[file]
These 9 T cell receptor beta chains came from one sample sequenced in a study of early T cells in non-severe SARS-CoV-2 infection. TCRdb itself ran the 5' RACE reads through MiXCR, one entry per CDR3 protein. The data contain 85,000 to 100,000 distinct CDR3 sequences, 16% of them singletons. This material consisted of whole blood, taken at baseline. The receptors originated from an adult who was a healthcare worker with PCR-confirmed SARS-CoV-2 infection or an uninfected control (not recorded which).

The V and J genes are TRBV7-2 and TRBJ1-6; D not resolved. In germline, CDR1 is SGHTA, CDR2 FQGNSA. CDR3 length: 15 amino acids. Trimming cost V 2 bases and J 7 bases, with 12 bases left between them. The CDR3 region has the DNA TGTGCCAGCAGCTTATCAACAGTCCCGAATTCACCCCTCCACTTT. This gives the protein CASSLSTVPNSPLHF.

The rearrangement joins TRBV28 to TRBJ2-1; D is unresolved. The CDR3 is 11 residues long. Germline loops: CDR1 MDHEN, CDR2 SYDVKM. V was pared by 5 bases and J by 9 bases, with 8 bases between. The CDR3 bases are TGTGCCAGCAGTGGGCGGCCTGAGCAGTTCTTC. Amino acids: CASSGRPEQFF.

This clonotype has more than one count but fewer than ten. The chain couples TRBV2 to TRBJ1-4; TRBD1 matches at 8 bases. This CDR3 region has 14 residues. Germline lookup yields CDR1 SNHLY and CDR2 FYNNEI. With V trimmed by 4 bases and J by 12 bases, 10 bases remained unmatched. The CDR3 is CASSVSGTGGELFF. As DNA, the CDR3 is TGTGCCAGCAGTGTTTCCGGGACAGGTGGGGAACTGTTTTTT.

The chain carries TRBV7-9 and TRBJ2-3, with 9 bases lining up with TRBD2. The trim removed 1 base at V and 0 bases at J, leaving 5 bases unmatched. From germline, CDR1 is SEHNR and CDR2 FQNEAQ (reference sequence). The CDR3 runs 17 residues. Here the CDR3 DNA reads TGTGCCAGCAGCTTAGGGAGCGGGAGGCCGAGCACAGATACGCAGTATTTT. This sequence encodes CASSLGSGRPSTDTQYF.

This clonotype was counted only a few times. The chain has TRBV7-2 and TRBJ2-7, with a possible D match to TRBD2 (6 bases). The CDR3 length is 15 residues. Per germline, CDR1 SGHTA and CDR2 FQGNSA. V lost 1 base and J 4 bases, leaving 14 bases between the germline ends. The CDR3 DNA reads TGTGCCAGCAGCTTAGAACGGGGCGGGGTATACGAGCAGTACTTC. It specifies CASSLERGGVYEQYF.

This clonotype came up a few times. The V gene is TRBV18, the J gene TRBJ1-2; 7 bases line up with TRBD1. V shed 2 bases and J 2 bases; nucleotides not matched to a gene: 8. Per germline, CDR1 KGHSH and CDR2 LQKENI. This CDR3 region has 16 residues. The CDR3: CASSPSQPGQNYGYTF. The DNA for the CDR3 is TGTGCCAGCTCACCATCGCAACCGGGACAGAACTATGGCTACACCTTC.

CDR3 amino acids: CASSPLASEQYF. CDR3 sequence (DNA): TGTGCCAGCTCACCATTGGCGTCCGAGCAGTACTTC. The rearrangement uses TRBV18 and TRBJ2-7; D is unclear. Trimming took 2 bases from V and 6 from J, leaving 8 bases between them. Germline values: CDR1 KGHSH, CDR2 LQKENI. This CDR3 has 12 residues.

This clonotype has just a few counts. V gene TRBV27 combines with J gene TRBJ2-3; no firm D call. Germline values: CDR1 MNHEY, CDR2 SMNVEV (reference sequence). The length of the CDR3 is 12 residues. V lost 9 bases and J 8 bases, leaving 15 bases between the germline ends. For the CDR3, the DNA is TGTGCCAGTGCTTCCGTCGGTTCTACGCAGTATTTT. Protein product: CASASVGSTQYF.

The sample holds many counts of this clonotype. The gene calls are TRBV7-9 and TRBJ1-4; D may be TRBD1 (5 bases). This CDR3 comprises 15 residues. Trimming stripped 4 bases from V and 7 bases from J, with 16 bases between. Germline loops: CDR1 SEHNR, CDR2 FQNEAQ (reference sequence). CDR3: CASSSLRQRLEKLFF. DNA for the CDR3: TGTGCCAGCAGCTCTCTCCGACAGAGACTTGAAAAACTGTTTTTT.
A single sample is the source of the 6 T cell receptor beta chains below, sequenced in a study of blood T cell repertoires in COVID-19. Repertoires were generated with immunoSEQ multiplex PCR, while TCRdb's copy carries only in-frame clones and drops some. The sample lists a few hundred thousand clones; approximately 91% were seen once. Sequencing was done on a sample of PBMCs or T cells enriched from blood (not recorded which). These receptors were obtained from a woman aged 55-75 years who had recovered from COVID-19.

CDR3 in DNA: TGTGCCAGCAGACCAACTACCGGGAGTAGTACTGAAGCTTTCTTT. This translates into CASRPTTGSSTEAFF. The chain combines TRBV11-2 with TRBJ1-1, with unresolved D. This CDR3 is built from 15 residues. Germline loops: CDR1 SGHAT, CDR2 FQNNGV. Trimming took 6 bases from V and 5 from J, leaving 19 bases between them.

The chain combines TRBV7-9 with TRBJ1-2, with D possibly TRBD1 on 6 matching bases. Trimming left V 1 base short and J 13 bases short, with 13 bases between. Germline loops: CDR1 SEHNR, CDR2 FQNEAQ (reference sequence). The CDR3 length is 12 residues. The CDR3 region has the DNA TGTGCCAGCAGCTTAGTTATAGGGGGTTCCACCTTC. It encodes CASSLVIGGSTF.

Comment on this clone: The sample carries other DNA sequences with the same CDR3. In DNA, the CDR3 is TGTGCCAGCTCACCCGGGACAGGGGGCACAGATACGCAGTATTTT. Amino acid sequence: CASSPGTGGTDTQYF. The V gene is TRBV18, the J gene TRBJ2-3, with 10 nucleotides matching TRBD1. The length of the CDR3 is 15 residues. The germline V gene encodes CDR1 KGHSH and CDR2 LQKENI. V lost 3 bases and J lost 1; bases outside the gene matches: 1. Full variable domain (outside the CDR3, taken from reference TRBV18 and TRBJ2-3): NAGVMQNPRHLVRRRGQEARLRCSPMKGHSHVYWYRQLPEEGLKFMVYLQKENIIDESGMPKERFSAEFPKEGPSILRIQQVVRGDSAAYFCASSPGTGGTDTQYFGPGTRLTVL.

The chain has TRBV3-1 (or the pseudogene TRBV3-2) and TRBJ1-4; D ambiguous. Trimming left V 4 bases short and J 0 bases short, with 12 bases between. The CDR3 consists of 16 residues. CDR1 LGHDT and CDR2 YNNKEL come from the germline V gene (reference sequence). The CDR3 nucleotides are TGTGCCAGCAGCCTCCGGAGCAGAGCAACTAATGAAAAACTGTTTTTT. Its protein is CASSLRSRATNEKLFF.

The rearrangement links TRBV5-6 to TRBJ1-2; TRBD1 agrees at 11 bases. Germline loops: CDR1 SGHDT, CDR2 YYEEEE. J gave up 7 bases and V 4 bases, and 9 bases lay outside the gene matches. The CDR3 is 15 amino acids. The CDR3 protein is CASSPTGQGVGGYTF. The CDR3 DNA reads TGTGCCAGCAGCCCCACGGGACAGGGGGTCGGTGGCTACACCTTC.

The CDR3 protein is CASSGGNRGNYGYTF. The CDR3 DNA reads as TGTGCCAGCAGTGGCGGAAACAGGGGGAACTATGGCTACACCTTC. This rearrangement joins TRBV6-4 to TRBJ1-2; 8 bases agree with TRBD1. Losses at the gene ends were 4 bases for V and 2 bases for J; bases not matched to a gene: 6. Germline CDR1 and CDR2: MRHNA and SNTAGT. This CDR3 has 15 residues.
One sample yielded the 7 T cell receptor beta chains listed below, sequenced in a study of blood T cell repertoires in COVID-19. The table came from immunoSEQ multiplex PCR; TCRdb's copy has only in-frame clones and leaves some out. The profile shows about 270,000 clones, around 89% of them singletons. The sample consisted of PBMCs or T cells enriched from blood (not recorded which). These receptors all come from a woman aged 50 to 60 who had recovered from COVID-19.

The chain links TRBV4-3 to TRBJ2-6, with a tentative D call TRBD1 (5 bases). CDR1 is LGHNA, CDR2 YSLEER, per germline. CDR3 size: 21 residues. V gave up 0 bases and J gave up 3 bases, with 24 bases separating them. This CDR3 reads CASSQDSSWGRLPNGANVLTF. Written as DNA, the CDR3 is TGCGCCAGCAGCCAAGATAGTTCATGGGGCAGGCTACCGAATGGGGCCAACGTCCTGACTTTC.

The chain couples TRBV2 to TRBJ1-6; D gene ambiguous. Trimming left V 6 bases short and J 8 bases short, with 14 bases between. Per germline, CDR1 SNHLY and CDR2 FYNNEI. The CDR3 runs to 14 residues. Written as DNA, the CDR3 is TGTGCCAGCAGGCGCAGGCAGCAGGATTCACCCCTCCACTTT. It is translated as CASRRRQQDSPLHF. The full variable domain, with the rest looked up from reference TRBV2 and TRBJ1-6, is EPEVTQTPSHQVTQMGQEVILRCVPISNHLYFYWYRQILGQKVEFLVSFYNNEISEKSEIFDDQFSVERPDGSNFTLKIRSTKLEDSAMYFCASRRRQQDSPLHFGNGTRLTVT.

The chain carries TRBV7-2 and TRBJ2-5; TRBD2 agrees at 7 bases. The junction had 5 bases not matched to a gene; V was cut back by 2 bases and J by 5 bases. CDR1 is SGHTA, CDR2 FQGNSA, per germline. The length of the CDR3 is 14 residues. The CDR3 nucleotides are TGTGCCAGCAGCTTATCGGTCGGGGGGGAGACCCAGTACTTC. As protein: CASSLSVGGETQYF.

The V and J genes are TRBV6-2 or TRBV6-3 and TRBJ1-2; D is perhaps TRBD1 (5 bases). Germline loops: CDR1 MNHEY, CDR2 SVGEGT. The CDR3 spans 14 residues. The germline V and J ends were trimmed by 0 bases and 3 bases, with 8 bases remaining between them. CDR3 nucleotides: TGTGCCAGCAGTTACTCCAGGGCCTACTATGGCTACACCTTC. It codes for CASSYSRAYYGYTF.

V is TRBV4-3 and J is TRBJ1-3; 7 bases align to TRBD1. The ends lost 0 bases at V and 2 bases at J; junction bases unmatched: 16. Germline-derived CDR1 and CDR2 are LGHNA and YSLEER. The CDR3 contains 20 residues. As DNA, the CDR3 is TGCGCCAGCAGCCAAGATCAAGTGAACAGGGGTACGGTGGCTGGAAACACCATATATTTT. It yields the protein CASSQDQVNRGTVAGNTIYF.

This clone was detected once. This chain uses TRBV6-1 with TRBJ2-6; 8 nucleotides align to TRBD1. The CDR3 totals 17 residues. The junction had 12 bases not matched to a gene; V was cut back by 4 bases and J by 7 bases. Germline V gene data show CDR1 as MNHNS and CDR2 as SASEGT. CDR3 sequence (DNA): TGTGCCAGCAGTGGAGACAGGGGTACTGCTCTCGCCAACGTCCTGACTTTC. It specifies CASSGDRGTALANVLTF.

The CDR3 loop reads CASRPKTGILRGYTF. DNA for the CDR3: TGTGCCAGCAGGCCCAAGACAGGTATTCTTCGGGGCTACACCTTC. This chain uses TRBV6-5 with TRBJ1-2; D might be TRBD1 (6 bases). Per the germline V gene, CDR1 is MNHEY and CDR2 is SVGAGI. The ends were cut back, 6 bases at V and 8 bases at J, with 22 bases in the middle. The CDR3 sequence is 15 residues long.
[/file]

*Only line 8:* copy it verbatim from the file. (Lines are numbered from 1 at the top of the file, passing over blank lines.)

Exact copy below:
CDR3 amino acids: CASSPLASEQYF. CDR3 sequence (DNA): TGTGCCAGCTCACCATTGGCGTCCGAGCAGTACTTC. The rearrangement uses TRBV18 and TRBJ2-7; D is unclear. Trimming took 2 bases from V and 6 from J, leaving 8 bases between them. Germline values: CDR1 KGHSH, CDR2 LQKENI. This CDR3 has 12 residues.